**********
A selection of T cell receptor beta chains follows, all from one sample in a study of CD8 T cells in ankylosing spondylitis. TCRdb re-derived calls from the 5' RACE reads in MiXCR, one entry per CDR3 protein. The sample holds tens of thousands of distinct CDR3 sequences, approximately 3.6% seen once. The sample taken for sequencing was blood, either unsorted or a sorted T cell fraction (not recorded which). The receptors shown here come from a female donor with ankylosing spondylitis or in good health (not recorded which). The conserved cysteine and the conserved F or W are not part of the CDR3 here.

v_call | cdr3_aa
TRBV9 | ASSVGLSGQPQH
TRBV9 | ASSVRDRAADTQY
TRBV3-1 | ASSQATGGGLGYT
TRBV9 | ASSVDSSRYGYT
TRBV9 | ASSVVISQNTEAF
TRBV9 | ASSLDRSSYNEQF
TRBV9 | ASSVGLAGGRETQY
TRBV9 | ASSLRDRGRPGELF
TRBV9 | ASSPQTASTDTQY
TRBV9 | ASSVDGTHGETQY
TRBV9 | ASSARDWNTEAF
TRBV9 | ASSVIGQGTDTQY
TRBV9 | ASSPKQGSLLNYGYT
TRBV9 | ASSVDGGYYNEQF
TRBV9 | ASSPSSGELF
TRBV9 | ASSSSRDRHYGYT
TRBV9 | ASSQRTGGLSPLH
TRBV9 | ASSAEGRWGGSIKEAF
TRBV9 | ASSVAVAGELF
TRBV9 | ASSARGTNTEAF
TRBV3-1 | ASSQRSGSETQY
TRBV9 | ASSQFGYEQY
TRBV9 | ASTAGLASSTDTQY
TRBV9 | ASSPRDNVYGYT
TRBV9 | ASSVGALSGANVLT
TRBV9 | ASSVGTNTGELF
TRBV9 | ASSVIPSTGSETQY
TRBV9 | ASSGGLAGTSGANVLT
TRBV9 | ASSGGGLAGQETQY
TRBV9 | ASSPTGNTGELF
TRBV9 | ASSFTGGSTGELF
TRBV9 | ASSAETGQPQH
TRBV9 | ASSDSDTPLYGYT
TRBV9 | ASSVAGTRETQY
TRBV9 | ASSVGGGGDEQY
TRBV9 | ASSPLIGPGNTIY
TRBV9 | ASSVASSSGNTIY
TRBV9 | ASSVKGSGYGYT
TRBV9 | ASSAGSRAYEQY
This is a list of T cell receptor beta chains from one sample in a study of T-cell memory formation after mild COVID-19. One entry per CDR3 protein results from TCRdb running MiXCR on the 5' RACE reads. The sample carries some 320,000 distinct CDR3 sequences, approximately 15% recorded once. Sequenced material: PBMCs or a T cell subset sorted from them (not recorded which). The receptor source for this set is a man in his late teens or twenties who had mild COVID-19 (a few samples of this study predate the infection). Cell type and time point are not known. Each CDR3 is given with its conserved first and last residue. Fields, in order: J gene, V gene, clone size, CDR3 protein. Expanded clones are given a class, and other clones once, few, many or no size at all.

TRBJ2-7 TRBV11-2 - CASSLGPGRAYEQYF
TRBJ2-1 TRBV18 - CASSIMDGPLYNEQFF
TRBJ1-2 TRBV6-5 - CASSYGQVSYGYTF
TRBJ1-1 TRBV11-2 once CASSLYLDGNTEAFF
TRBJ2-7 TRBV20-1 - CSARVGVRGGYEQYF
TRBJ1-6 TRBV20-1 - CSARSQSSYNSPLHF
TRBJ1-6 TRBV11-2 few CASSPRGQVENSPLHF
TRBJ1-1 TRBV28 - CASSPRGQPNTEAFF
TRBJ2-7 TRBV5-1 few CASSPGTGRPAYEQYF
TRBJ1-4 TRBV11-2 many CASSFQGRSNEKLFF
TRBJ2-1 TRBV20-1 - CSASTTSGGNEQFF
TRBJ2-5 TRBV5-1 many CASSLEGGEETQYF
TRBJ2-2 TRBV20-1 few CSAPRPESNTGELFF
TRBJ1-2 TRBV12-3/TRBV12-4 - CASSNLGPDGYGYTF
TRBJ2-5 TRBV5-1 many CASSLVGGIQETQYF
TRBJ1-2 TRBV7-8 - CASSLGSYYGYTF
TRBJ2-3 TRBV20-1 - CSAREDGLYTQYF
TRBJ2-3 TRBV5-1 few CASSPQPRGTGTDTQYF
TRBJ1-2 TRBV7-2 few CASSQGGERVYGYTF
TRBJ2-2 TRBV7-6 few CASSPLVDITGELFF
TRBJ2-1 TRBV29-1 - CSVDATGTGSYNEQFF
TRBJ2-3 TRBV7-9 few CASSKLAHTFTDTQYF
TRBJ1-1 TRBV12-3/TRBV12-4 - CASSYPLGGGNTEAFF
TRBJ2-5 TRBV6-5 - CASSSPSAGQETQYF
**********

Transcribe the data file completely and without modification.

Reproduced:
A selection of T cell receptor beta chains follows, all from one sample in a study of CD8 T cells in ankylosing spondylitis. TCRdb re-derived calls from the 5' RACE reads in MiXCR, one entry per CDR3 protein. The sample holds tens of thousands of distinct CDR3 sequences, approximately 3.6% seen once. The sample taken for sequencing was blood, either unsorted or a sorted T cell fraction (not recorded which). The receptors shown here come from a female donor with ankylosing spondylitis or in good health (not recorded which). The conserved cysteine and the conserved F or W are not part of the CDR3 here.

v_call | cdr3_aa
TRBV9 | ASSVGLSGQPQH
TRBV9 | ASSVRDRAADTQY
TRBV3-1 | ASSQATGGGLGYT
TRBV9 | ASSVDSSRYGYT
TRBV9 | ASSVVISQNTEAF
TRBV9 | ASSLDRSSYNEQF
TRBV9 | ASSVGLAGGRETQY
TRBV9 | ASSLRDRGRPGELF
TRBV9 | ASSPQTASTDTQY
TRBV9 | ASSVDGTHGETQY
TRBV9 | ASSARDWNTEAF
TRBV9 | ASSVIGQGTDTQY
TRBV9 | ASSPKQGSLLNYGYT
TRBV9 | ASSVDGGYYNEQF
TRBV9 | ASSPSSGELF
TRBV9 | ASSSSRDRHYGYT
TRBV9 | ASSQRTGGLSPLH
TRBV9 | ASSAEGRWGGSIKEAF
TRBV9 | ASSVAVAGELF
TRBV9 | ASSARGTNTEAF
TRBV3-1 | ASSQRSGSETQY
TRBV9 | ASSQFGYEQY
TRBV9 | ASTAGLASSTDTQY
TRBV9 | ASSPRDNVYGYT
TRBV9 | ASSVGALSGANVLT
TRBV9 | ASSVGTNTGELF
TRBV9 | ASSVIPSTGSETQY
TRBV9 | ASSGGLAGTSGANVLT
TRBV9 | ASSGGGLAGQETQY
TRBV9 | ASSPTGNTGELF
TRBV9 | ASSFTGGSTGELF
TRBV9 | ASSAETGQPQH
TRBV9 | ASSDSDTPLYGYT
TRBV9 | ASSVAGTRETQY
TRBV9 | ASSVGGGGDEQY
TRBV9 | ASSPLIGPGNTIY
TRBV9 | ASSVASSSGNTIY
TRBV9 | ASSVKGSGYGYT
TRBV9 | ASSAGSRAYEQY
This is a list of T cell receptor beta chains from one sample in a study of T-cell memory formation after mild COVID-19. One entry per CDR3 protein results from TCRdb running MiXCR on the 5' RACE reads. The sample carries some 320,000 distinct CDR3 sequences, approximately 15% recorded once. Sequenced material: PBMCs or a T cell subset sorted from them (not recorded which). The receptor source for this set is a man in his late teens or twenties who had mild COVID-19 (a few samples of this study predate the infection). Cell type and time point are not known. Each CDR3 is given with its conserved first and last residue. Fields, in order: J gene, V gene, clone size, CDR3 protein. Expanded clones are given a class, and other clones once, few, many or no size at all.

TRBJ2-7 TRBV11-2 - CASSLGPGRAYEQYF
TRBJ2-1 TRBV18 - CASSIMDGPLYNEQFF
TRBJ1-2 TRBV6-5 - CASSYGQVSYGYTF
TRBJ1-1 TRBV11-2 once CASSLYLDGNTEAFF
TRBJ2-7 TRBV20-1 - CSARVGVRGGYEQYF
TRBJ1-6 TRBV20-1 - CSARSQSSYNSPLHF
TRBJ1-6 TRBV11-2 few CASSPRGQVENSPLHF
TRBJ1-1 TRBV28 - CASSPRGQPNTEAFF
TRBJ2-7 TRBV5-1 few CASSPGTGRPAYEQYF
TRBJ1-4 TRBV11-2 many CASSFQGRSNEKLFF
TRBJ2-1 TRBV20-1 - CSASTTSGGNEQFF
TRBJ2-5 TRBV5-1 many CASSLEGGEETQYF
TRBJ2-2 TRBV20-1 few CSAPRPESNTGELFF
TRBJ1-2 TRBV12-3/TRBV12-4 - CASSNLGPDGYGYTF
TRBJ2-5 TRBV5-1 many CASSLVGGIQETQYF
TRBJ1-2 TRBV7-8 - CASSLGSYYGYTF
TRBJ2-3 TRBV20-1 - CSAREDGLYTQYF
TRBJ2-3 TRBV5-1 few CASSPQPRGTGTDTQYF
TRBJ1-2 TRBV7-2 few CASSQGGERVYGYTF
TRBJ2-2 TRBV7-6 few CASSPLVDITGELFF
TRBJ2-1 TRBV29-1 - CSVDATGTGSYNEQFF
TRBJ2-3 TRBV7-9 few CASSKLAHTFTDTQYF
TRBJ1-1 TRBV12-3/TRBV12-4 - CASSYPLGGGNTEAFF
TRBJ2-5 TRBV6-5 - CASSSPSAGQETQYF